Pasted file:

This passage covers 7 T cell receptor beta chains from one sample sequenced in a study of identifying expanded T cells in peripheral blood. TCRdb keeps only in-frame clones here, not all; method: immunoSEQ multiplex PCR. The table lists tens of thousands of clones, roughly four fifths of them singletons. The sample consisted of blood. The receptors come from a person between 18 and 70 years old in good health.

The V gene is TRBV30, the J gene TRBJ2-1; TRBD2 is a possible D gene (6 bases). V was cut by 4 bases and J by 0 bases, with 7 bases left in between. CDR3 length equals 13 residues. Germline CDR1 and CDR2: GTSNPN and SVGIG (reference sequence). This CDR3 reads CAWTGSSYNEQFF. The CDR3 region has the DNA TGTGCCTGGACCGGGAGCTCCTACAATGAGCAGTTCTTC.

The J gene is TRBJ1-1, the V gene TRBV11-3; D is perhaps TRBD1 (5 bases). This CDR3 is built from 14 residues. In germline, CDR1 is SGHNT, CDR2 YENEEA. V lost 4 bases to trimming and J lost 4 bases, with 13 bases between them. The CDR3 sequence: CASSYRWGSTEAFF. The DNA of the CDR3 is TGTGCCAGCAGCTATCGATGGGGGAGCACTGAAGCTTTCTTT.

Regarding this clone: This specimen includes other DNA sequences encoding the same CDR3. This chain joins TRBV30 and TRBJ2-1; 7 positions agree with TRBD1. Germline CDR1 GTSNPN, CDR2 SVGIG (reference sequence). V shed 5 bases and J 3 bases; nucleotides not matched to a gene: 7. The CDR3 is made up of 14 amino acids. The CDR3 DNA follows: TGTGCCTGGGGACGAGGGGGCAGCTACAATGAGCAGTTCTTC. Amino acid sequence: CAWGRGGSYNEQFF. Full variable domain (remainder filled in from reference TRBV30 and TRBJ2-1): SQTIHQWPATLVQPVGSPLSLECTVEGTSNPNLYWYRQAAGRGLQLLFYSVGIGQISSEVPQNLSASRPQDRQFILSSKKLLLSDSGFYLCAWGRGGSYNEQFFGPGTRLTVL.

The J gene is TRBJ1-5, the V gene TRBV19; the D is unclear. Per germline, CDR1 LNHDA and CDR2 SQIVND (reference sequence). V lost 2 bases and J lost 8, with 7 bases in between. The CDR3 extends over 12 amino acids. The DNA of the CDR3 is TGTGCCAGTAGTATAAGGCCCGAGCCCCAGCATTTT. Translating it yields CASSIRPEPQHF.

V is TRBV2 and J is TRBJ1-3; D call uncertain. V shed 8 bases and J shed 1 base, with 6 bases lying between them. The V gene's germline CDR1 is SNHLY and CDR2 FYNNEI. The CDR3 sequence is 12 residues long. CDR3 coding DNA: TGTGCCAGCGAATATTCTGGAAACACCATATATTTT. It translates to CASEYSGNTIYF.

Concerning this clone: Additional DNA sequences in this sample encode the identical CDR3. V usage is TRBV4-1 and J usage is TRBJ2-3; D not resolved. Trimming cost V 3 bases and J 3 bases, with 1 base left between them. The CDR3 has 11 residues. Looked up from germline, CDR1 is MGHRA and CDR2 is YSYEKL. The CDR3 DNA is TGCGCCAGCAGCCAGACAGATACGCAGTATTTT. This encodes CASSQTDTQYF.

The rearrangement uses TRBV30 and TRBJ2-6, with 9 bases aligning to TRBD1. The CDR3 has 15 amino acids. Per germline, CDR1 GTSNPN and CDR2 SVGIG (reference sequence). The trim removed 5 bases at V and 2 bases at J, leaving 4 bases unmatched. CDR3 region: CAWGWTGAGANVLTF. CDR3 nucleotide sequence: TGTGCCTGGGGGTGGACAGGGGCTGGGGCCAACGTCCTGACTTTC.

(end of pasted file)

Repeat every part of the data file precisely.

This passage covers 7 T cell receptor beta chains from one sample sequenced in a study of identifying expanded T cells in peripheral blood. TCRdb keeps only in-frame clones here, not all; method: immunoSEQ multiplex PCR. The table lists tens of thousands of clones, roughly four fifths of them singletons. The sample consisted of blood. The receptors come from a person between 18 and 70 years old in good health.

The V gene is TRBV30, the J gene TRBJ2-1; TRBD2 is a possible D gene (6 bases). V was cut by 4 bases and J by 0 bases, with 7 bases left in between. CDR3 length equals 13 residues. Germline CDR1 and CDR2: GTSNPN and SVGIG (reference sequence). This CDR3 reads CAWTGSSYNEQFF. The CDR3 region has the DNA TGTGCCTGGACCGGGAGCTCCTACAATGAGCAGTTCTTC.

The J gene is TRBJ1-1, the V gene TRBV11-3; D is perhaps TRBD1 (5 bases). This CDR3 is built from 14 residues. In germline, CDR1 is SGHNT, CDR2 YENEEA. V lost 4 bases to trimming and J lost 4 bases, with 13 bases between them. The CDR3 sequence: CASSYRWGSTEAFF. The DNA of the CDR3 is TGTGCCAGCAGCTATCGATGGGGGAGCACTGAAGCTTTCTTT.

Regarding this clone: This specimen includes other DNA sequences encoding the same CDR3. This chain joins TRBV30 and TRBJ2-1; 7 positions agree with TRBD1. Germline CDR1 GTSNPN, CDR2 SVGIG (reference sequence). V shed 5 bases and J 3 bases; nucleotides not matched to a gene: 7. The CDR3 is made up of 14 amino acids. The CDR3 DNA follows: TGTGCCTGGGGACGAGGGGGCAGCTACAATGAGCAGTTCTTC. Amino acid sequence: CAWGRGGSYNEQFF. Full variable domain (remainder filled in from reference TRBV30 and TRBJ2-1): SQTIHQWPATLVQPVGSPLSLECTVEGTSNPNLYWYRQAAGRGLQLLFYSVGIGQISSEVPQNLSASRPQDRQFILSSKKLLLSDSGFYLCAWGRGGSYNEQFFGPGTRLTVL.

The J gene is TRBJ1-5, the V gene TRBV19; the D is unclear. Per germline, CDR1 LNHDA and CDR2 SQIVND (reference sequence). V lost 2 bases and J lost 8, with 7 bases in between. The CDR3 extends over 12 amino acids. The DNA of the CDR3 is TGTGCCAGTAGTATAAGGCCCGAGCCCCAGCATTTT. Translating it yields CASSIRPEPQHF.

V is TRBV2 and J is TRBJ1-3; D call uncertain. V shed 8 bases and J shed 1 base, with 6 bases lying between them. The V gene's germline CDR1 is SNHLY and CDR2 FYNNEI. The CDR3 sequence is 12 residues long. CDR3 coding DNA: TGTGCCAGCGAATATTCTGGAAACACCATATATTTT. It translates to CASEYSGNTIYF.

Concerning this clone: Additional DNA sequences in this sample encode the identical CDR3. V usage is TRBV4-1 and J usage is TRBJ2-3; D not resolved. Trimming cost V 3 bases and J 3 bases, with 1 base left between them. The CDR3 has 11 residues. Looked up from germline, CDR1 is MGHRA and CDR2 is YSYEKL. The CDR3 DNA is TGCGCCAGCAGCCAGACAGATACGCAGTATTTT. This encodes CASSQTDTQYF.

The rearrangement uses TRBV30 and TRBJ2-6, with 9 bases aligning to TRBD1. The CDR3 has 15 amino acids. Per germline, CDR1 GTSNPN and CDR2 SVGIG (reference sequence). The trim removed 5 bases at V and 2 bases at J, leaving 4 bases unmatched. CDR3 region: CAWGWTGAGANVLTF. CDR3 nucleotide sequence: TGTGCCTGGGGGTGGACAGGGGCTGGGGCCAACGTCCTGACTTTC.